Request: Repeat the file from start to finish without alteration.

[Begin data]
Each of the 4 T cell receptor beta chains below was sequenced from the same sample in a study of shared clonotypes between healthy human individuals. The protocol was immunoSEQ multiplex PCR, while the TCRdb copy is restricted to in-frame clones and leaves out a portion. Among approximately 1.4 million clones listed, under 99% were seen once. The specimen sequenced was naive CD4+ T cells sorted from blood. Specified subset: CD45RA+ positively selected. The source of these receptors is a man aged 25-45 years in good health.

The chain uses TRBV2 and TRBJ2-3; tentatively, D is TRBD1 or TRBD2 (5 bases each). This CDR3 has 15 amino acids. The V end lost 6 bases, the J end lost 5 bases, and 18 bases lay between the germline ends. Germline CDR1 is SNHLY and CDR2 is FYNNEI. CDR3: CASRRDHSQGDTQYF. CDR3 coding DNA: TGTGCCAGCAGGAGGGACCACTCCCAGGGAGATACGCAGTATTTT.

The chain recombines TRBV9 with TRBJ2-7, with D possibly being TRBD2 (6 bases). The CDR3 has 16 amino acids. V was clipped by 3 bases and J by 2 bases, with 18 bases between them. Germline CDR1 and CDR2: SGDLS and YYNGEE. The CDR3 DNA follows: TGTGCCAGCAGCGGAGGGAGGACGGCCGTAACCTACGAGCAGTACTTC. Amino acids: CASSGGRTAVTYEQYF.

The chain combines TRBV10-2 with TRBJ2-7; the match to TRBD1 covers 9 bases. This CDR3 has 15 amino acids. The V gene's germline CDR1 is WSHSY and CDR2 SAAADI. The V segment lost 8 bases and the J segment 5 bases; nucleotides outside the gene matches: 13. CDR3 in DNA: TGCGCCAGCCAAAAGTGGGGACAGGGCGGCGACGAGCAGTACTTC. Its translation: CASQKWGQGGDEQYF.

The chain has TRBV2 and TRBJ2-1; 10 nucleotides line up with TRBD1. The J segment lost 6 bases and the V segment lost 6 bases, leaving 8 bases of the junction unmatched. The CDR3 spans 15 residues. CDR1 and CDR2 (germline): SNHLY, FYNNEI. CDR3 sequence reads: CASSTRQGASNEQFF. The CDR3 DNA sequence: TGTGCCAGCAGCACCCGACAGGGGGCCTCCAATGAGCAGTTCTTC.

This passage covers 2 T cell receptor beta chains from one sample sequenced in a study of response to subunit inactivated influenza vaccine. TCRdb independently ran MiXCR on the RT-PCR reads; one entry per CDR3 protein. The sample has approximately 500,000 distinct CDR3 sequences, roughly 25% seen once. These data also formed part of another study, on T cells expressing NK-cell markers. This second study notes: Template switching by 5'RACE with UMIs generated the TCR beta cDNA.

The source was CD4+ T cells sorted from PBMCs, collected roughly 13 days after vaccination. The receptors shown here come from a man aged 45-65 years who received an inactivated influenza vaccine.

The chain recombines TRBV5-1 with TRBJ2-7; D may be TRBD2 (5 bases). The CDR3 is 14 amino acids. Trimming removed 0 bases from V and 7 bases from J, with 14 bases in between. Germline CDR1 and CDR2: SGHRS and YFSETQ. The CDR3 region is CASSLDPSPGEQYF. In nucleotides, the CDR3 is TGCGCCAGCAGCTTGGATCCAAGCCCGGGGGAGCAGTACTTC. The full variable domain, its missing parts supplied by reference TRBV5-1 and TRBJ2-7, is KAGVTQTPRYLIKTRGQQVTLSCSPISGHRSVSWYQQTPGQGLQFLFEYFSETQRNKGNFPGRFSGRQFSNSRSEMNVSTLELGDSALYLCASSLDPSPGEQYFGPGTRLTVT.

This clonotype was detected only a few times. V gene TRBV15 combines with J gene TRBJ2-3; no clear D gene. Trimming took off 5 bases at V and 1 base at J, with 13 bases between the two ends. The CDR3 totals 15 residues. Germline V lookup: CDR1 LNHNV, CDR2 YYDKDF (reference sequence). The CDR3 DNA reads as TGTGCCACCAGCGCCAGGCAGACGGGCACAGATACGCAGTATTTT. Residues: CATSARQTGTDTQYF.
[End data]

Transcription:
Each of the 4 T cell receptor beta chains below was sequenced from the same sample in a study of shared clonotypes between healthy human individuals. The protocol was immunoSEQ multiplex PCR, while the TCRdb copy is restricted to in-frame clones and leaves out a portion. Among approximately 1.4 million clones listed, under 99% were seen once. The specimen sequenced was naive CD4+ T cells sorted from blood. Specified subset: CD45RA+ positively selected. The source of these receptors is a man aged 25-45 years in good health.

The chain uses TRBV2 and TRBJ2-3; tentatively, D is TRBD1 or TRBD2 (5 bases each). This CDR3 has 15 amino acids. The V end lost 6 bases, the J end lost 5 bases, and 18 bases lay between the germline ends. Germline CDR1 is SNHLY and CDR2 is FYNNEI. CDR3: CASRRDHSQGDTQYF. CDR3 coding DNA: TGTGCCAGCAGGAGGGACCACTCCCAGGGAGATACGCAGTATTTT.

The chain recombines TRBV9 with TRBJ2-7, with D possibly being TRBD2 (6 bases). The CDR3 has 16 amino acids. V was clipped by 3 bases and J by 2 bases, with 18 bases between them. Germline CDR1 and CDR2: SGDLS and YYNGEE. The CDR3 DNA follows: TGTGCCAGCAGCGGAGGGAGGACGGCCGTAACCTACGAGCAGTACTTC. Amino acids: CASSGGRTAVTYEQYF.

The chain combines TRBV10-2 with TRBJ2-7; the match to TRBD1 covers 9 bases. This CDR3 has 15 amino acids. The V gene's germline CDR1 is WSHSY and CDR2 SAAADI. The V segment lost 8 bases and the J segment 5 bases; nucleotides outside the gene matches: 13. CDR3 in DNA: TGCGCCAGCCAAAAGTGGGGACAGGGCGGCGACGAGCAGTACTTC. Its translation: CASQKWGQGGDEQYF.

The chain has TRBV2 and TRBJ2-1; 10 nucleotides line up with TRBD1. The J segment lost 6 bases and the V segment lost 6 bases, leaving 8 bases of the junction unmatched. The CDR3 spans 15 residues. CDR1 and CDR2 (germline): SNHLY, FYNNEI. CDR3 sequence reads: CASSTRQGASNEQFF. The CDR3 DNA sequence: TGTGCCAGCAGCACCCGACAGGGGGCCTCCAATGAGCAGTTCTTC.

This passage covers 2 T cell receptor beta chains from one sample sequenced in a study of response to subunit inactivated influenza vaccine. TCRdb independently ran MiXCR on the RT-PCR reads; one entry per CDR3 protein. The sample has approximately 500,000 distinct CDR3 sequences, roughly 25% seen once. These data also formed part of another study, on T cells expressing NK-cell markers. This second study notes: Template switching by 5'RACE with UMIs generated the TCR beta cDNA.

The source was CD4+ T cells sorted from PBMCs, collected roughly 13 days after vaccination. The receptors shown here come from a man aged 45-65 years who received an inactivated influenza vaccine.

The chain recombines TRBV5-1 with TRBJ2-7; D may be TRBD2 (5 bases). The CDR3 is 14 amino acids. Trimming removed 0 bases from V and 7 bases from J, with 14 bases in between. Germline CDR1 and CDR2: SGHRS and YFSETQ. The CDR3 region is CASSLDPSPGEQYF. In nucleotides, the CDR3 is TGCGCCAGCAGCTTGGATCCAAGCCCGGGGGAGCAGTACTTC. The full variable domain, its missing parts supplied by reference TRBV5-1 and TRBJ2-7, is KAGVTQTPRYLIKTRGQQVTLSCSPISGHRSVSWYQQTPGQGLQFLFEYFSETQRNKGNFPGRFSGRQFSNSRSEMNVSTLELGDSALYLCASSLDPSPGEQYFGPGTRLTVT.

This clonotype was detected only a few times. V gene TRBV15 combines with J gene TRBJ2-3; no clear D gene. Trimming took off 5 bases at V and 1 base at J, with 13 bases between the two ends. The CDR3 totals 15 residues. Germline V lookup: CDR1 LNHNV, CDR2 YYDKDF (reference sequence). The CDR3 DNA reads as TGTGCCACCAGCGCCAGGCAGACGGGCACAGATACGCAGTATTTT. Residues: CATSARQTGTDTQYF.